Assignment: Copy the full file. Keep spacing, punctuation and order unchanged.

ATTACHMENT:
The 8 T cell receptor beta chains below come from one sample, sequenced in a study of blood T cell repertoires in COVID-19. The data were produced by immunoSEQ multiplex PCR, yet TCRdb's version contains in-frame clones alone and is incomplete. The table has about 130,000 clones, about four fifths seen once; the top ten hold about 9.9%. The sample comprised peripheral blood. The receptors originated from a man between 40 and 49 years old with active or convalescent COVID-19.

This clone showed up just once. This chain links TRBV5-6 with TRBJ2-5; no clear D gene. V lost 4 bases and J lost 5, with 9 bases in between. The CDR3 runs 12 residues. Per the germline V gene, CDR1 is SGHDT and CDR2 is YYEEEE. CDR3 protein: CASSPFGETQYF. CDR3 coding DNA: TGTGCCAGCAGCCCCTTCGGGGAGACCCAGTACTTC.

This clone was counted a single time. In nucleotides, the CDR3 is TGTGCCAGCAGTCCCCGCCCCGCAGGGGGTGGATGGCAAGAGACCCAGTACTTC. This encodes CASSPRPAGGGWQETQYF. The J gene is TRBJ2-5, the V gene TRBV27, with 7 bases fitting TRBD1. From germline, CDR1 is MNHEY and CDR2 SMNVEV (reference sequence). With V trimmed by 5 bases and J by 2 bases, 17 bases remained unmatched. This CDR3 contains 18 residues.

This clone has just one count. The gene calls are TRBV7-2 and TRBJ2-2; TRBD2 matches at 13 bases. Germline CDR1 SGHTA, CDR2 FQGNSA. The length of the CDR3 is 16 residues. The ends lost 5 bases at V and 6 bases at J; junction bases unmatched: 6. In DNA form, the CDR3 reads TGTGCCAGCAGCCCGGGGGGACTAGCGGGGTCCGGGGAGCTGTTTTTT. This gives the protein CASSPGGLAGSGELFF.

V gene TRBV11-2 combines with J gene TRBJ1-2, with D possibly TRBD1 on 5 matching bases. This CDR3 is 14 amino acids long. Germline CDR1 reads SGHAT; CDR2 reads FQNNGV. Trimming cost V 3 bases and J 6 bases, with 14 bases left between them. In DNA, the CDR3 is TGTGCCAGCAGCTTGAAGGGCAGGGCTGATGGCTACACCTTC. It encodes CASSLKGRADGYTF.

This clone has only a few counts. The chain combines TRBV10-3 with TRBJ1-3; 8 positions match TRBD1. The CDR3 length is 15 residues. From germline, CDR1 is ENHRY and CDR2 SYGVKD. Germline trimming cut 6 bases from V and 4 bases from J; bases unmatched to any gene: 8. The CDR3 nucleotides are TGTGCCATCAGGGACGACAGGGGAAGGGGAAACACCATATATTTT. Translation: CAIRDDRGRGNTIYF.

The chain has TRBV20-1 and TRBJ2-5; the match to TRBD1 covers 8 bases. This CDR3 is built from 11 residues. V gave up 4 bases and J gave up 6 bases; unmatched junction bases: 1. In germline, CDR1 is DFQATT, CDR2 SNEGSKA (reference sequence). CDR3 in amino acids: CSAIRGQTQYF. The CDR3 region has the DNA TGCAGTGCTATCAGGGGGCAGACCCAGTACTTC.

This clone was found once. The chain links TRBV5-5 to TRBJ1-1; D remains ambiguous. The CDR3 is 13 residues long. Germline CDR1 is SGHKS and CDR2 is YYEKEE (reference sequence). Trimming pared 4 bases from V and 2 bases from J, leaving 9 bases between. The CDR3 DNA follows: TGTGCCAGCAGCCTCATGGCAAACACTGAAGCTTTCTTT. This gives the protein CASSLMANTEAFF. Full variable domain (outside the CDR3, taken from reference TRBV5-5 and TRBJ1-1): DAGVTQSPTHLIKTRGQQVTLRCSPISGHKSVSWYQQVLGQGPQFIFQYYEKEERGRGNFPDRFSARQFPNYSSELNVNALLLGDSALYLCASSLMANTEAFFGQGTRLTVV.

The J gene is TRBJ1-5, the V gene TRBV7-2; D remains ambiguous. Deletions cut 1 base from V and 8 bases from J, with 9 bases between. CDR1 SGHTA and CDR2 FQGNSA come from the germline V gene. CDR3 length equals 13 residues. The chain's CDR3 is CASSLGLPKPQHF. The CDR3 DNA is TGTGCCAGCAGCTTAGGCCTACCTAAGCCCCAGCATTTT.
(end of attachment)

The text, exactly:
The 8 T cell receptor beta chains below come from one sample, sequenced in a study of blood T cell repertoires in COVID-19. The data were produced by immunoSEQ multiplex PCR, yet TCRdb's version contains in-frame clones alone and is incomplete. The table has about 130,000 clones, about four fifths seen once; the top ten hold about 9.9%. The sample comprised peripheral blood. The receptors originated from a man between 40 and 49 years old with active or convalescent COVID-19.

This clone showed up just once. This chain links TRBV5-6 with TRBJ2-5; no clear D gene. V lost 4 bases and J lost 5, with 9 bases in between. The CDR3 runs 12 residues. Per the germline V gene, CDR1 is SGHDT and CDR2 is YYEEEE. CDR3 protein: CASSPFGETQYF. CDR3 coding DNA: TGTGCCAGCAGCCCCTTCGGGGAGACCCAGTACTTC.

This clone was counted a single time. In nucleotides, the CDR3 is TGTGCCAGCAGTCCCCGCCCCGCAGGGGGTGGATGGCAAGAGACCCAGTACTTC. This encodes CASSPRPAGGGWQETQYF. The J gene is TRBJ2-5, the V gene TRBV27, with 7 bases fitting TRBD1. From germline, CDR1 is MNHEY and CDR2 SMNVEV (reference sequence). With V trimmed by 5 bases and J by 2 bases, 17 bases remained unmatched. This CDR3 contains 18 residues.

This clone has just one count. The gene calls are TRBV7-2 and TRBJ2-2; TRBD2 matches at 13 bases. Germline CDR1 SGHTA, CDR2 FQGNSA. The length of the CDR3 is 16 residues. The ends lost 5 bases at V and 6 bases at J; junction bases unmatched: 6. In DNA form, the CDR3 reads TGTGCCAGCAGCCCGGGGGGACTAGCGGGGTCCGGGGAGCTGTTTTTT. This gives the protein CASSPGGLAGSGELFF.

V gene TRBV11-2 combines with J gene TRBJ1-2, with D possibly TRBD1 on 5 matching bases. This CDR3 is 14 amino acids long. Germline CDR1 reads SGHAT; CDR2 reads FQNNGV. Trimming cost V 3 bases and J 6 bases, with 14 bases left between them. In DNA, the CDR3 is TGTGCCAGCAGCTTGAAGGGCAGGGCTGATGGCTACACCTTC. It encodes CASSLKGRADGYTF.

This clone has only a few counts. The chain combines TRBV10-3 with TRBJ1-3; 8 positions match TRBD1. The CDR3 length is 15 residues. From germline, CDR1 is ENHRY and CDR2 SYGVKD. Germline trimming cut 6 bases from V and 4 bases from J; bases unmatched to any gene: 8. The CDR3 nucleotides are TGTGCCATCAGGGACGACAGGGGAAGGGGAAACACCATATATTTT. Translation: CAIRDDRGRGNTIYF.

The chain has TRBV20-1 and TRBJ2-5; the match to TRBD1 covers 8 bases. This CDR3 is built from 11 residues. V gave up 4 bases and J gave up 6 bases; unmatched junction bases: 1. In germline, CDR1 is DFQATT, CDR2 SNEGSKA (reference sequence). CDR3 in amino acids: CSAIRGQTQYF. The CDR3 region has the DNA TGCAGTGCTATCAGGGGGCAGACCCAGTACTTC.

This clone was found once. The chain links TRBV5-5 to TRBJ1-1; D remains ambiguous. The CDR3 is 13 residues long. Germline CDR1 is SGHKS and CDR2 is YYEKEE (reference sequence). Trimming pared 4 bases from V and 2 bases from J, leaving 9 bases between. The CDR3 DNA follows: TGTGCCAGCAGCCTCATGGCAAACACTGAAGCTTTCTTT. This gives the protein CASSLMANTEAFF. Full variable domain (outside the CDR3, taken from reference TRBV5-5 and TRBJ1-1): DAGVTQSPTHLIKTRGQQVTLRCSPISGHKSVSWYQQVLGQGPQFIFQYYEKEERGRGNFPDRFSARQFPNYSSELNVNALLLGDSALYLCASSLMANTEAFFGQGTRLTVV.

The J gene is TRBJ1-5, the V gene TRBV7-2; D remains ambiguous. Deletions cut 1 base from V and 8 bases from J, with 9 bases between. CDR1 SGHTA and CDR2 FQGNSA come from the germline V gene. CDR3 length equals 13 residues. The chain's CDR3 is CASSLGLPKPQHF. The CDR3 DNA is TGTGCCAGCAGCTTAGGCCTACCTAAGCCCCAGCATTTT.